With the passage of the American Taxpayer Relief Act of 2012, Congress extended for 2013 the option for IRA owners over the age of 70½ to make tax-free distributions from an IRA, if those funds are directed to a qualified charity. However, time is running out to take advantage of a new retroactive provision that applies to tax year 2012. This special “transition” rule allows IRA owners who took a distribution in December 2012 to avoid taxes on that distribution (or a portion) by retroactively directing those funds to a qualified charity. But taxpayers have to write the check directly to the qualified charity before February 1, 2013, in order to take advantage of this provision.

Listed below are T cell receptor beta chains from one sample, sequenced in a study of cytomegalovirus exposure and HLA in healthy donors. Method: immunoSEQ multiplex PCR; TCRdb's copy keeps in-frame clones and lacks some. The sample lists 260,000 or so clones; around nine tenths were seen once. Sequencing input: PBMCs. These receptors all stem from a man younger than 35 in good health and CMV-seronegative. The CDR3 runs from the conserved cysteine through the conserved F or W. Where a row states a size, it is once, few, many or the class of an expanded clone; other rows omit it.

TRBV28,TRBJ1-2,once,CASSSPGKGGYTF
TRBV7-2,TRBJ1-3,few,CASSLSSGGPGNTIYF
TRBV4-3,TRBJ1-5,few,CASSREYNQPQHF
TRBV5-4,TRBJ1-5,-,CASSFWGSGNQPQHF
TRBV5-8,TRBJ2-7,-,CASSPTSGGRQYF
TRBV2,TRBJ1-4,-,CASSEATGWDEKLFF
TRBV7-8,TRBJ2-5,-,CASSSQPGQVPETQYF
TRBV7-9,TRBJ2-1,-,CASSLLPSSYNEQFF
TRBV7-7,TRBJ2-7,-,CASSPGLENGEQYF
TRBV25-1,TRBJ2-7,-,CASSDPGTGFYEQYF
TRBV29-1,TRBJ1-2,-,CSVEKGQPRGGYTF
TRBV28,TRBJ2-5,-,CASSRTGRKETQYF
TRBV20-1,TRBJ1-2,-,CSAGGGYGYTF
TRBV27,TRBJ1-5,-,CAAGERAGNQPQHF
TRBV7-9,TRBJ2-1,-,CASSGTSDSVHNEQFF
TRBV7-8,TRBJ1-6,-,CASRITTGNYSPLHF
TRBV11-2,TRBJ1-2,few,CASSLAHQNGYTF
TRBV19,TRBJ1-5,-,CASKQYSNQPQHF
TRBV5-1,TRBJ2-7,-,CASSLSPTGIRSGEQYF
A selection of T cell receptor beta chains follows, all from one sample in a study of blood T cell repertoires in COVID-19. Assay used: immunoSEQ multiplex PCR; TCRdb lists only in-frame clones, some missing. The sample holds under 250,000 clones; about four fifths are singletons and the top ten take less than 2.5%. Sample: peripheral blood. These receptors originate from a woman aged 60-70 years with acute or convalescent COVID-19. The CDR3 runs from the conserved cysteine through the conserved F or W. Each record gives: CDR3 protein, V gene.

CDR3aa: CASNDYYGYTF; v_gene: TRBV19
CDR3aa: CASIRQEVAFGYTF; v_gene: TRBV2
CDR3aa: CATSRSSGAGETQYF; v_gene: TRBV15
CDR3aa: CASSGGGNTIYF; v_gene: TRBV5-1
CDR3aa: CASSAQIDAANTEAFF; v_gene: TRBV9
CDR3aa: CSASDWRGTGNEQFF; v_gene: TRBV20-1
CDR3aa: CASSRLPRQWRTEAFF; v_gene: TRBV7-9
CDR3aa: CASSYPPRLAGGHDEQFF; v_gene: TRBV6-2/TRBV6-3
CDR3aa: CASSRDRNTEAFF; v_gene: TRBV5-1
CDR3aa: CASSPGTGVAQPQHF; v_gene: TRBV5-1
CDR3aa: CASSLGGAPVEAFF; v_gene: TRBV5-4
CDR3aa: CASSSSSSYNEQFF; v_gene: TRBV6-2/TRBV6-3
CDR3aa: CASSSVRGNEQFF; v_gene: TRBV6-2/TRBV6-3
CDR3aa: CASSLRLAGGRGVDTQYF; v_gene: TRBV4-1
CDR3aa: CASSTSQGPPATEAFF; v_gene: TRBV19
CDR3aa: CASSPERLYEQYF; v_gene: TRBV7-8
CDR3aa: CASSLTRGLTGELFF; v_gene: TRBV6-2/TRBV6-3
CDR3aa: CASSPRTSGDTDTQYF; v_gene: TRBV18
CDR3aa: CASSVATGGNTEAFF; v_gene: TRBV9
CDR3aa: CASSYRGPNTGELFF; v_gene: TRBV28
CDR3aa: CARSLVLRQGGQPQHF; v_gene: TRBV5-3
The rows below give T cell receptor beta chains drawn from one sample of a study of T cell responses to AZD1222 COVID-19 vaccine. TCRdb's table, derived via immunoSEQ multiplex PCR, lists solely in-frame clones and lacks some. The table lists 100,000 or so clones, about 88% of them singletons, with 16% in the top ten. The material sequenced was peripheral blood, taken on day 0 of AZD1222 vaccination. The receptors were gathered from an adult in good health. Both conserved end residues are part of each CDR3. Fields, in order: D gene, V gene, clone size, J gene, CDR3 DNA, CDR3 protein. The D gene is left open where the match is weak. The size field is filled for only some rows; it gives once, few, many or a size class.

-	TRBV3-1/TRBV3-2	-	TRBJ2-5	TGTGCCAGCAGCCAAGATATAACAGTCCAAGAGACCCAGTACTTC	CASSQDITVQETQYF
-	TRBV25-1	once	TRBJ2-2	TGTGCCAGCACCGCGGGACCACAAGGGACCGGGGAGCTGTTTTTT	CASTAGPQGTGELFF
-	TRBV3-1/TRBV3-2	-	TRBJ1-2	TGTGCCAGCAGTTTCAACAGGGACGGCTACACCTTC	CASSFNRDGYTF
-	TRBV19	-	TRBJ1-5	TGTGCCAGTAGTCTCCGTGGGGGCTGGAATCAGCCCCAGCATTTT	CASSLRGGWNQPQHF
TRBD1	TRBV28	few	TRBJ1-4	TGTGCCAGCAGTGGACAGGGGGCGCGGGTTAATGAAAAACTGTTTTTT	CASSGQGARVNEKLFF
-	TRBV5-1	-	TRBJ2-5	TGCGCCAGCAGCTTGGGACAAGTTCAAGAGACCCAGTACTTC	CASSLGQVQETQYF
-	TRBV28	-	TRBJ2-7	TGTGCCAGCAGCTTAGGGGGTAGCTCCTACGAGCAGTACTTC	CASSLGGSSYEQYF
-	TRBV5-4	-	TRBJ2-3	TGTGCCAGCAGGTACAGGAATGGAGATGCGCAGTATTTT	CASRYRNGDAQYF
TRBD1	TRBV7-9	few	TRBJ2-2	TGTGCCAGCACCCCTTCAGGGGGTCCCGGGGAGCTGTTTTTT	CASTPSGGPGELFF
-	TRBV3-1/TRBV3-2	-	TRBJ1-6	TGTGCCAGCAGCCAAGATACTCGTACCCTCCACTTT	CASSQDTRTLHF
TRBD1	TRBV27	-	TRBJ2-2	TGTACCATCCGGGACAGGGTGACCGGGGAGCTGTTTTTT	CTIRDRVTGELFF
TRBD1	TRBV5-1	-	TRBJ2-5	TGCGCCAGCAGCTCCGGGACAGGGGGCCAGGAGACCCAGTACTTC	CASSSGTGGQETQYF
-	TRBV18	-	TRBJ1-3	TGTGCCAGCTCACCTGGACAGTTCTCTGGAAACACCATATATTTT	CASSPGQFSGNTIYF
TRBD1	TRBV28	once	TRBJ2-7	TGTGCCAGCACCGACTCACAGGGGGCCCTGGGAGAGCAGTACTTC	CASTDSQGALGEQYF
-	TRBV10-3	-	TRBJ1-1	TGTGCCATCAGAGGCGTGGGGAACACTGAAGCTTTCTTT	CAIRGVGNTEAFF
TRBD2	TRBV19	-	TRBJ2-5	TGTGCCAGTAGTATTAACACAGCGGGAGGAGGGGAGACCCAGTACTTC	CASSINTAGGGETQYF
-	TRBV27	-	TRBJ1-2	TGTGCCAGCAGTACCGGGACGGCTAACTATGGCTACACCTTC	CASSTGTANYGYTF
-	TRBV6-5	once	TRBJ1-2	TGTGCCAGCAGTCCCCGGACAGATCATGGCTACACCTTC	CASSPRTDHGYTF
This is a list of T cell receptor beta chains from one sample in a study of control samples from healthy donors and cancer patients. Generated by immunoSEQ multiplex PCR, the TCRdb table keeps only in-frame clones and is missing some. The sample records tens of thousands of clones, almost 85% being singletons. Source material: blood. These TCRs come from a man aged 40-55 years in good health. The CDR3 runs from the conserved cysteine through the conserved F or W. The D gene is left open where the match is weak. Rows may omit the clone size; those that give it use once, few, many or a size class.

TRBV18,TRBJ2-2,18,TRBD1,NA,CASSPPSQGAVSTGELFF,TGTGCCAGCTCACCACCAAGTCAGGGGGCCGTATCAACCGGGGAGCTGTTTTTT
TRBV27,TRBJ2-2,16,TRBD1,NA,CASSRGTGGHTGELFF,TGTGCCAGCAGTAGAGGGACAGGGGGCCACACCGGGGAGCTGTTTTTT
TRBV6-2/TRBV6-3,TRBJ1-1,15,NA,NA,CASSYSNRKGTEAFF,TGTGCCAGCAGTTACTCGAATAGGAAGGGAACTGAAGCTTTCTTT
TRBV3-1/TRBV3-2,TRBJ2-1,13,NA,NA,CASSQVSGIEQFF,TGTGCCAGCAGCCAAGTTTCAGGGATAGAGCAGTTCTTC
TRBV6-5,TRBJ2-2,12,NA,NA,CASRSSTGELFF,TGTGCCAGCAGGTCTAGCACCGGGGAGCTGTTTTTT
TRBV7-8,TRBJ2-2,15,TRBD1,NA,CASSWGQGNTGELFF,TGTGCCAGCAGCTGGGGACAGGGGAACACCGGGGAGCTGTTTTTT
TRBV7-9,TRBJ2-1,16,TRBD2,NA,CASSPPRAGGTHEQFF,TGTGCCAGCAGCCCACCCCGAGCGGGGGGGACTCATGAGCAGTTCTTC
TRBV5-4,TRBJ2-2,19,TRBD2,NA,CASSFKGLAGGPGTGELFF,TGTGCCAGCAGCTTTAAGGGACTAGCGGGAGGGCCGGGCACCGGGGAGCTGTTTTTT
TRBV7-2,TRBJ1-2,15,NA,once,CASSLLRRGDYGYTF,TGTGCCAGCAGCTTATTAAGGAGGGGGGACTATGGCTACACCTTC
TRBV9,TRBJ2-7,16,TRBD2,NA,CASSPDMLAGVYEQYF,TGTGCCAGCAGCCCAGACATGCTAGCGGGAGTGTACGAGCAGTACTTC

The sum donated to the charity does not have to be the full amount of the IRA distribution. For example, assume a client took an RMD in December 2012 from his or her IRA in the amount of $20,000. The client could write a check to a qualified charity, before February 1, 2013, for $15,000, avoid taxes on the amount, and then pay taxes on the $5,000 difference. Note that the annual maximum to be directed to a charity tax-free is $100,000.

With the deadline right around the corner, it is a good time to get in touch with clients who may be able to benefit from the retroactive provision. It can also give you and your clients an early start to tax planning, with a review of the fiscal cliff deal and additional tax provisions and implications for the year ahead.